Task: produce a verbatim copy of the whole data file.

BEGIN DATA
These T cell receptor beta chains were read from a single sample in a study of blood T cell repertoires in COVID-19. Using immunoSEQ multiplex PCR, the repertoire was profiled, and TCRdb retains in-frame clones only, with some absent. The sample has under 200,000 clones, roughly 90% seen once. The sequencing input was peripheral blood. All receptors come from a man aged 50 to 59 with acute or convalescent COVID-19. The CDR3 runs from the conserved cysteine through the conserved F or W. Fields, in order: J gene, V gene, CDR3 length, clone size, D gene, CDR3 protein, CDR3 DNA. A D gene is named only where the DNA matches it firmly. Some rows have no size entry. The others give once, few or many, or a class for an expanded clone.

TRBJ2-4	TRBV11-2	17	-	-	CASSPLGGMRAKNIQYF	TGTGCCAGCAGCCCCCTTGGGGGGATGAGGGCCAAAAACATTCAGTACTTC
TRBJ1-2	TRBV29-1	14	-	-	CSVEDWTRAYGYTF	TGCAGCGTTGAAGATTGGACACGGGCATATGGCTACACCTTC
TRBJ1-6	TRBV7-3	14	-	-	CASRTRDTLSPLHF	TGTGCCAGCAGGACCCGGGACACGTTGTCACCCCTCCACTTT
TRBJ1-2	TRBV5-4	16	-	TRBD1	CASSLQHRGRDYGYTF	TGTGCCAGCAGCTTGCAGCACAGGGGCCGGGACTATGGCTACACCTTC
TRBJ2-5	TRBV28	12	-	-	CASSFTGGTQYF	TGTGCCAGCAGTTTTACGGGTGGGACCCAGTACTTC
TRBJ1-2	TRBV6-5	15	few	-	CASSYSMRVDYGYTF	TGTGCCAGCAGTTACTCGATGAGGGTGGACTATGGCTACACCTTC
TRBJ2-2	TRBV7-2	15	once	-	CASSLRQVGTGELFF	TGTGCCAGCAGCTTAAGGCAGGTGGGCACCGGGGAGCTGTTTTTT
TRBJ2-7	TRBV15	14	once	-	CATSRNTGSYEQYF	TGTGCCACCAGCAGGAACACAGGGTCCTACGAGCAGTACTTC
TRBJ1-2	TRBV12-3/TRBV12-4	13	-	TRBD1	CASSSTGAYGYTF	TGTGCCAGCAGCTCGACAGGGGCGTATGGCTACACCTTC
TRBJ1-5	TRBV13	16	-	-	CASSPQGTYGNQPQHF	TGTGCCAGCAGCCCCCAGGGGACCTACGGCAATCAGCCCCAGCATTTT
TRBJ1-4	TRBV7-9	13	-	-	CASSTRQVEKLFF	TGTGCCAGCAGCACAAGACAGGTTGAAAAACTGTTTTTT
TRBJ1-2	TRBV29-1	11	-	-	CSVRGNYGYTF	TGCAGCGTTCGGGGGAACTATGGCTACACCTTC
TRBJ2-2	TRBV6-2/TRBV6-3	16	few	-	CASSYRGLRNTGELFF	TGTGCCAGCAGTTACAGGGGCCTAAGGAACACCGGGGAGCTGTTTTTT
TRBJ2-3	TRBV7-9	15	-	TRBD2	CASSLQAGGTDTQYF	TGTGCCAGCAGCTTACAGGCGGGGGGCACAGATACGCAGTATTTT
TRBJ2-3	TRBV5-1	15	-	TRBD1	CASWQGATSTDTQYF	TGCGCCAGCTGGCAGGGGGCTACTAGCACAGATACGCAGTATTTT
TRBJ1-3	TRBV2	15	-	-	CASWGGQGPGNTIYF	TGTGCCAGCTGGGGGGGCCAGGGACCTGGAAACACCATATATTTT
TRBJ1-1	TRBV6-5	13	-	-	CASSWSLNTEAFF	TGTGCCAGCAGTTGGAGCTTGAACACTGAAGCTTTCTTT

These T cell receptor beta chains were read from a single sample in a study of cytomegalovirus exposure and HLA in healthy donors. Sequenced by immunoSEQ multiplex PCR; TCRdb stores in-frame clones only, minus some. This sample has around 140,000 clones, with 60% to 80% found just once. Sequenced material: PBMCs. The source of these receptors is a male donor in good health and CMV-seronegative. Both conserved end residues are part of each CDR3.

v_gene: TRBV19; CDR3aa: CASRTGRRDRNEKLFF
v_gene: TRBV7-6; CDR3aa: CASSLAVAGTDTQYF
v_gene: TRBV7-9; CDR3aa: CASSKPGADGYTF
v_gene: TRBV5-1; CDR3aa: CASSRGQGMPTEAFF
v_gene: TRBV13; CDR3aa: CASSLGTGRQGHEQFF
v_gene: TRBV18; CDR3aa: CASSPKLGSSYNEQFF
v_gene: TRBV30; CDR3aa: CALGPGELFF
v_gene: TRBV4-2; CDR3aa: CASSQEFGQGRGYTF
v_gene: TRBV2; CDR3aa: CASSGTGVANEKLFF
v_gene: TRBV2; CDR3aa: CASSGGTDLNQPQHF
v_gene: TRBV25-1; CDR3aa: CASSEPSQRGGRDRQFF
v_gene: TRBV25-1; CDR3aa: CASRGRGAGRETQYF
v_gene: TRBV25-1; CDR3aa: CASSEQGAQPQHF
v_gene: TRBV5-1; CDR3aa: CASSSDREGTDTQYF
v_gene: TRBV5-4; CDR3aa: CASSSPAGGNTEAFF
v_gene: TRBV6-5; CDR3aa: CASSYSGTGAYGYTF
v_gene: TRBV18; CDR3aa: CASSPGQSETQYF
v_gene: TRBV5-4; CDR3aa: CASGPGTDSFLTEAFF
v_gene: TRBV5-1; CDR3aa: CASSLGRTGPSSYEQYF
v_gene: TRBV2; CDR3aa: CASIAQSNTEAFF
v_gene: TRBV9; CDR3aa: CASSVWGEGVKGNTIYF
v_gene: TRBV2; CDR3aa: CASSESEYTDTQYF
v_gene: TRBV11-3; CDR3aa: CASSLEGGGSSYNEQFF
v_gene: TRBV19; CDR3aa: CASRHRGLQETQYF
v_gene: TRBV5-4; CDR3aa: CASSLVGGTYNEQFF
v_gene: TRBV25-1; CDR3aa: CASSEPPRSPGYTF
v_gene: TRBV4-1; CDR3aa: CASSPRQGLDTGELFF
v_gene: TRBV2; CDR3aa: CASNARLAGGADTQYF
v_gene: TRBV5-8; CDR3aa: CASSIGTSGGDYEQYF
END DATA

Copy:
These T cell receptor beta chains were read from a single sample in a study of blood T cell repertoires in COVID-19. Using immunoSEQ multiplex PCR, the repertoire was profiled, and TCRdb retains in-frame clones only, with some absent. The sample has under 200,000 clones, roughly 90% seen once. The sequencing input was peripheral blood. All receptors come from a man aged 50 to 59 with acute or convalescent COVID-19. The CDR3 runs from the conserved cysteine through the conserved F or W. Fields, in order: J gene, V gene, CDR3 length, clone size, D gene, CDR3 protein, CDR3 DNA. A D gene is named only where the DNA matches it firmly. Some rows have no size entry. The others give once, few or many, or a class for an expanded clone.

TRBJ2-4	TRBV11-2	17	-	-	CASSPLGGMRAKNIQYF	TGTGCCAGCAGCCCCCTTGGGGGGATGAGGGCCAAAAACATTCAGTACTTC
TRBJ1-2	TRBV29-1	14	-	-	CSVEDWTRAYGYTF	TGCAGCGTTGAAGATTGGACACGGGCATATGGCTACACCTTC
TRBJ1-6	TRBV7-3	14	-	-	CASRTRDTLSPLHF	TGTGCCAGCAGGACCCGGGACACGTTGTCACCCCTCCACTTT
TRBJ1-2	TRBV5-4	16	-	TRBD1	CASSLQHRGRDYGYTF	TGTGCCAGCAGCTTGCAGCACAGGGGCCGGGACTATGGCTACACCTTC
TRBJ2-5	TRBV28	12	-	-	CASSFTGGTQYF	TGTGCCAGCAGTTTTACGGGTGGGACCCAGTACTTC
TRBJ1-2	TRBV6-5	15	few	-	CASSYSMRVDYGYTF	TGTGCCAGCAGTTACTCGATGAGGGTGGACTATGGCTACACCTTC
TRBJ2-2	TRBV7-2	15	once	-	CASSLRQVGTGELFF	TGTGCCAGCAGCTTAAGGCAGGTGGGCACCGGGGAGCTGTTTTTT
TRBJ2-7	TRBV15	14	once	-	CATSRNTGSYEQYF	TGTGCCACCAGCAGGAACACAGGGTCCTACGAGCAGTACTTC
TRBJ1-2	TRBV12-3/TRBV12-4	13	-	TRBD1	CASSSTGAYGYTF	TGTGCCAGCAGCTCGACAGGGGCGTATGGCTACACCTTC
TRBJ1-5	TRBV13	16	-	-	CASSPQGTYGNQPQHF	TGTGCCAGCAGCCCCCAGGGGACCTACGGCAATCAGCCCCAGCATTTT
TRBJ1-4	TRBV7-9	13	-	-	CASSTRQVEKLFF	TGTGCCAGCAGCACAAGACAGGTTGAAAAACTGTTTTTT
TRBJ1-2	TRBV29-1	11	-	-	CSVRGNYGYTF	TGCAGCGTTCGGGGGAACTATGGCTACACCTTC
TRBJ2-2	TRBV6-2/TRBV6-3	16	few	-	CASSYRGLRNTGELFF	TGTGCCAGCAGTTACAGGGGCCTAAGGAACACCGGGGAGCTGTTTTTT
TRBJ2-3	TRBV7-9	15	-	TRBD2	CASSLQAGGTDTQYF	TGTGCCAGCAGCTTACAGGCGGGGGGCACAGATACGCAGTATTTT
TRBJ2-3	TRBV5-1	15	-	TRBD1	CASWQGATSTDTQYF	TGCGCCAGCTGGCAGGGGGCTACTAGCACAGATACGCAGTATTTT
TRBJ1-3	TRBV2	15	-	-	CASWGGQGPGNTIYF	TGTGCCAGCTGGGGGGGCCAGGGACCTGGAAACACCATATATTTT
TRBJ1-1	TRBV6-5	13	-	-	CASSWSLNTEAFF	TGTGCCAGCAGTTGGAGCTTGAACACTGAAGCTTTCTTT

These T cell receptor beta chains were read from a single sample in a study of cytomegalovirus exposure and HLA in healthy donors. Sequenced by immunoSEQ multiplex PCR; TCRdb stores in-frame clones only, minus some. This sample has around 140,000 clones, with 60% to 80% found just once. Sequenced material: PBMCs. The source of these receptors is a male donor in good health and CMV-seronegative. Both conserved end residues are part of each CDR3.

v_gene: TRBV19; CDR3aa: CASRTGRRDRNEKLFF
v_gene: TRBV7-6; CDR3aa: CASSLAVAGTDTQYF
v_gene: TRBV7-9; CDR3aa: CASSKPGADGYTF
v_gene: TRBV5-1; CDR3aa: CASSRGQGMPTEAFF
v_gene: TRBV13; CDR3aa: CASSLGTGRQGHEQFF
v_gene: TRBV18; CDR3aa: CASSPKLGSSYNEQFF
v_gene: TRBV30; CDR3aa: CALGPGELFF
v_gene: TRBV4-2; CDR3aa: CASSQEFGQGRGYTF
v_gene: TRBV2; CDR3aa: CASSGTGVANEKLFF
v_gene: TRBV2; CDR3aa: CASSGGTDLNQPQHF
v_gene: TRBV25-1; CDR3aa: CASSEPSQRGGRDRQFF
v_gene: TRBV25-1; CDR3aa: CASRGRGAGRETQYF
v_gene: TRBV25-1; CDR3aa: CASSEQGAQPQHF
v_gene: TRBV5-1; CDR3aa: CASSSDREGTDTQYF
v_gene: TRBV5-4; CDR3aa: CASSSPAGGNTEAFF
v_gene: TRBV6-5; CDR3aa: CASSYSGTGAYGYTF
v_gene: TRBV18; CDR3aa: CASSPGQSETQYF
v_gene: TRBV5-4; CDR3aa: CASGPGTDSFLTEAFF
v_gene: TRBV5-1; CDR3aa: CASSLGRTGPSSYEQYF
v_gene: TRBV2; CDR3aa: CASIAQSNTEAFF
v_gene: TRBV9; CDR3aa: CASSVWGEGVKGNTIYF
v_gene: TRBV2; CDR3aa: CASSESEYTDTQYF
v_gene: TRBV11-3; CDR3aa: CASSLEGGGSSYNEQFF
v_gene: TRBV19; CDR3aa: CASRHRGLQETQYF
v_gene: TRBV5-4; CDR3aa: CASSLVGGTYNEQFF
v_gene: TRBV25-1; CDR3aa: CASSEPPRSPGYTF
v_gene: TRBV4-1; CDR3aa: CASSPRQGLDTGELFF
v_gene: TRBV2; CDR3aa: CASNARLAGGADTQYF
v_gene: TRBV5-8; CDR3aa: CASSIGTSGGDYEQYF